ion implant, and metallization.
2.0  Gas Flows
2.1  Define the following types of gas flows:  turbulent, viscous,
     intermediate, and molecular.
2.2  Relate the different types of gas flows to the following
     pressure regions:  low, high, and ultra-high.
2.3  Define the terms:  throughput and conductance.
2.4  Given a component catalog or data sheet, find the conductance
     value for a given vacuum system component.
3.0  Gas Sources
3.1  Define the following terms:  volume gas, surface gas, and
     monolayers.
3.2. Give examples of where volume gases, surface gases, and
     monolayers occur in a vacuum system.
3.3  Relate surface gas composition variations to pumping time.
3.4  Define the term:  rate-of-rise.
3.5  Given pressure versus time data, construct a log-log graph
     describing rate-of-rise.
3.6  Define the term:  outgassing.
3.7  Identify materials that are the major sources of outgassing
     in vacuum systems.
3.8  Describe the effects of outgassing and contamination on
     vacuum system performance.
4.0  Low Vacuum Systems
4.1  Sketch and describe the mechanical operation of the following
     mechanical pumps:  rotary oil-sealed mechanical pump, dry pump,
     and lobe pump.
4.2  Define the term:  backstreaming.
4.3  List methods to eliminate or minimize backstreaming in
     mechanical pumps.
4.4  Give the operating pressure range and operating principle of
     the following low-vacuum gauges:  absolute pressure gauge,
     diaphragm gauge, capacitance manometer, thermocouple gauge and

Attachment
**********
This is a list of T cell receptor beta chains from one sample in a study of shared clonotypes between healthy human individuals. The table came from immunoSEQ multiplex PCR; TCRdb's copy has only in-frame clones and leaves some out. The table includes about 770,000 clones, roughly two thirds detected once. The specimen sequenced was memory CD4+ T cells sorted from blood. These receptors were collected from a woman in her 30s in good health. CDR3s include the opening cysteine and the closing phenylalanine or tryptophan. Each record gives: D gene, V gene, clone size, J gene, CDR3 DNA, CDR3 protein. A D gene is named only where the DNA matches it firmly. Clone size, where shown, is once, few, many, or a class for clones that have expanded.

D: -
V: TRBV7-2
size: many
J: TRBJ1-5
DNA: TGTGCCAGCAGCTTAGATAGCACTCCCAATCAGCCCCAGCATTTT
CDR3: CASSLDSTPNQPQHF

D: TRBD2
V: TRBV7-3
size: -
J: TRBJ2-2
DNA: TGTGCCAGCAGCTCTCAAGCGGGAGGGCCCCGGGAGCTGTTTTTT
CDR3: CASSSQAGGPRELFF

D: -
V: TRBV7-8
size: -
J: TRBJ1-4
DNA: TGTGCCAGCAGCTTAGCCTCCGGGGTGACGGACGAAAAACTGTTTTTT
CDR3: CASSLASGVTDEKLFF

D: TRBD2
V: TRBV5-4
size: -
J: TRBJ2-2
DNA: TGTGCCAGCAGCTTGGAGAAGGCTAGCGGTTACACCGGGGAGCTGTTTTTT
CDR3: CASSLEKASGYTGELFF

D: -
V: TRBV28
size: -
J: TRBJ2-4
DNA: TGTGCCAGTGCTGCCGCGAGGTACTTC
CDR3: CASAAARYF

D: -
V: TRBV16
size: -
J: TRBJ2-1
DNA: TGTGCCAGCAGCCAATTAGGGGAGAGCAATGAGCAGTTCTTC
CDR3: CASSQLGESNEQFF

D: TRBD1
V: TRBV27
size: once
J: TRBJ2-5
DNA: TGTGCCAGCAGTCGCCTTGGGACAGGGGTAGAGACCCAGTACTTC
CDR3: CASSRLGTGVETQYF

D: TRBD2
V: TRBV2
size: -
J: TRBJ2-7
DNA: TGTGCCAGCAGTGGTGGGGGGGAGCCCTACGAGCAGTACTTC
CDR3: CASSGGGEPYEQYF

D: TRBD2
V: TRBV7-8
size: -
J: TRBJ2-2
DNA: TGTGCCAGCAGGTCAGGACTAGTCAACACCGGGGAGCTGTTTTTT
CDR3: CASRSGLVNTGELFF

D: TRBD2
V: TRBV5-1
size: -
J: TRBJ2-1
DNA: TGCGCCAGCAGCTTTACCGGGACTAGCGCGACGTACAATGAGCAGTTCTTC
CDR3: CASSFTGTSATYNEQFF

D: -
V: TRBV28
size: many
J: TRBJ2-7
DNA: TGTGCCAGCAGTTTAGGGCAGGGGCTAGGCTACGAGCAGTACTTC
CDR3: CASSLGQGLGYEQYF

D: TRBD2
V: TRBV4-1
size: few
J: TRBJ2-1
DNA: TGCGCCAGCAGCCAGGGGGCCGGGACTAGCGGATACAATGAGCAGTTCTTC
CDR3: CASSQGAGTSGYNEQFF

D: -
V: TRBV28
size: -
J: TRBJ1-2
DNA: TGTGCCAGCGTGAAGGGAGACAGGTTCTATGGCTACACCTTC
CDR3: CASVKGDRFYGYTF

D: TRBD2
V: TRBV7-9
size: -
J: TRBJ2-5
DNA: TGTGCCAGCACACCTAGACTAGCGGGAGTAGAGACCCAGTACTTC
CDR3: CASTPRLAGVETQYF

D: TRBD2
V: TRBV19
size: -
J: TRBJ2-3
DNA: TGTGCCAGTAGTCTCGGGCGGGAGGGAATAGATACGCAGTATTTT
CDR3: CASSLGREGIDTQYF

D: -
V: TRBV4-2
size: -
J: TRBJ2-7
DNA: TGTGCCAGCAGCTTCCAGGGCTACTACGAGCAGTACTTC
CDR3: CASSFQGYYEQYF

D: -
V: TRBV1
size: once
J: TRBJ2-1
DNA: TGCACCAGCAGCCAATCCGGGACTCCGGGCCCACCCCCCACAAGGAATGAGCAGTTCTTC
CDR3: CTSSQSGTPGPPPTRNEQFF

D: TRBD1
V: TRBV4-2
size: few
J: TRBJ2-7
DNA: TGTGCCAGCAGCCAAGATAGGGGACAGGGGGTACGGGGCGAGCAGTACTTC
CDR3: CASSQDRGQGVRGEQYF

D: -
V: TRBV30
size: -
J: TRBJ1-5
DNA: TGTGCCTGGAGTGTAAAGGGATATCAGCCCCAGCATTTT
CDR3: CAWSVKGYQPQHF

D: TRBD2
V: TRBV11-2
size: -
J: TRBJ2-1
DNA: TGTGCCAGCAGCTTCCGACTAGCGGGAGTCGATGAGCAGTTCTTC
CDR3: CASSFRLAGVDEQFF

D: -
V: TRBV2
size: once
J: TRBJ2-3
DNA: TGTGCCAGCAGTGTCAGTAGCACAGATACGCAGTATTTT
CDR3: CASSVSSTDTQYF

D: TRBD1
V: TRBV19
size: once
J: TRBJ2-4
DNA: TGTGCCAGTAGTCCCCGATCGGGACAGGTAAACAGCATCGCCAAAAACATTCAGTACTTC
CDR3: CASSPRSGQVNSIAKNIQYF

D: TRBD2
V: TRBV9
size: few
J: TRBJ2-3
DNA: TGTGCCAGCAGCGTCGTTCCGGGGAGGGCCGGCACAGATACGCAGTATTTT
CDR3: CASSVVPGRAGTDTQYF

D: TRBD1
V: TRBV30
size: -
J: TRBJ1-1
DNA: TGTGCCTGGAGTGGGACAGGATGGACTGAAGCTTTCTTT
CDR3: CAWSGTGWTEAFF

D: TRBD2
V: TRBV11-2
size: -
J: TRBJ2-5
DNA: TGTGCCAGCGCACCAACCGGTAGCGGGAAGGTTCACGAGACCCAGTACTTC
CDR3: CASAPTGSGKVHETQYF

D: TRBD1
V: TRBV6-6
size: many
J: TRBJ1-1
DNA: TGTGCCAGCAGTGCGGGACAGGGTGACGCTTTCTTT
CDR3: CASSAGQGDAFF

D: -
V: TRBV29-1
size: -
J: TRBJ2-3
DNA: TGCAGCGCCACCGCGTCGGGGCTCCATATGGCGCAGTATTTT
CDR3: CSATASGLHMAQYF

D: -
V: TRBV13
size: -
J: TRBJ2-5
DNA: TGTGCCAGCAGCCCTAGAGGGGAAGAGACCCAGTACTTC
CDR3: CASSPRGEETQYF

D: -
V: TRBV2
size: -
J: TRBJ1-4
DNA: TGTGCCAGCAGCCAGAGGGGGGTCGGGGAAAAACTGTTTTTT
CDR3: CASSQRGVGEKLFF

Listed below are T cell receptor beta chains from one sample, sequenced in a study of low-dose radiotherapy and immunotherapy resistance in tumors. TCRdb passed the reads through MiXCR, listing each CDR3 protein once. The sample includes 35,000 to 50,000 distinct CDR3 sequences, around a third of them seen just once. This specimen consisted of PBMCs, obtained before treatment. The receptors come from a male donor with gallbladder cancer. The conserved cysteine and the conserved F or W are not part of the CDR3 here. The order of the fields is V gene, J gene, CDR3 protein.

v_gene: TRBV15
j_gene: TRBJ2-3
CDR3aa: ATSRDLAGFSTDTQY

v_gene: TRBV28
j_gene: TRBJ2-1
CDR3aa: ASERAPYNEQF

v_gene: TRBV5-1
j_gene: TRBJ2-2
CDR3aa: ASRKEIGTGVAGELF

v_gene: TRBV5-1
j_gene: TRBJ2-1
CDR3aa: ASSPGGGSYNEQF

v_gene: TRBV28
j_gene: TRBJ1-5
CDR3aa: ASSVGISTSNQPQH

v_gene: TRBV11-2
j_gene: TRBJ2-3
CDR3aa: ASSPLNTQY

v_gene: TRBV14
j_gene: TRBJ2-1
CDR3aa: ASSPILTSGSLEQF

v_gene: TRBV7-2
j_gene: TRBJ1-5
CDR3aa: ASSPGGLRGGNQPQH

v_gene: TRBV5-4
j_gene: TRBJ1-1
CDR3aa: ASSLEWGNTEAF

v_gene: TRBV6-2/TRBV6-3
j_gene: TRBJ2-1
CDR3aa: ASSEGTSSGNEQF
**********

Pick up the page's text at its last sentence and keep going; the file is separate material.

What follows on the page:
convection gauge.
4.5  Describe how each low-vacuum gauge is maintained.
5.0  High Vacuum Systems
5.1  Sketch and describe the operation of the following high
     vacuum pumps:  turbomolecular pumps,  cryo pumps, diffusion pumps,
     cryo panels and cryo traps, and getters.
5.2  State the operating pressure range for each pump listed in
     Objective 5.1.
5.3  Given a specific gas, select the pump that would produce the
     highest pumping speed.
5.4  Identify the components and describe the theory of operation
     of the following high vacuum gauges:  cold cathode ionization
     gauge and hot cathode ionization gauge.
5.5  List the limiting factors for high and low pressure limits
     for each type of gauge listed in Objective 5.4.
6.0  Leak Detection
6.1  Describe the liquid seal leak detection method.
6.2  Draw a block diagram of a leak detector indicating test
     manifold, isolation valve, accumulator or throttle valve,
     discharge gauge, mass spectrometer, roughing pump and high vacuum
     pump.
6.3  Demonstrate troubleshooting skills by systematic leak
     detection using helium gas.
6.4  Relate leak rate to standard cc/sec.
6.5  Define the term:  virtual leak.
7.0  Residual Gas Analyzer
7.1  State the purpose of a residual gas analyzer.
7.2  Identify the major components of RGA's .
7.3  Describe the differences in mass filtering between a
     quadrapole and a magnetic sector RGA.
7.4  Analyze a mass spectrum in a typical vacuum situation.
8.0 Vacuum Components and Materials
8.1  Describe the operating principle and best usable pressure
     range of the following fittings:  O-Ring, Conflat flange, K-flange,
     and Swedgelock.
8.2  Describe the operating principles and correct operation of
     the following valves:  Regulators, Nupro pneumatic, needle valve,
     throttle value, swing gate, and sliding gate.
8.3  Describe basic lubrication processes, fluid rheology and
     techniques for vacuum lubrication.
8.4  Describe vacuum sealing and joining techniques:  welded and
     brazed metal joints, metal, glass and ceramic joints, elastomer
     and metal-sealed flanges, valves, and motion feedthroughs.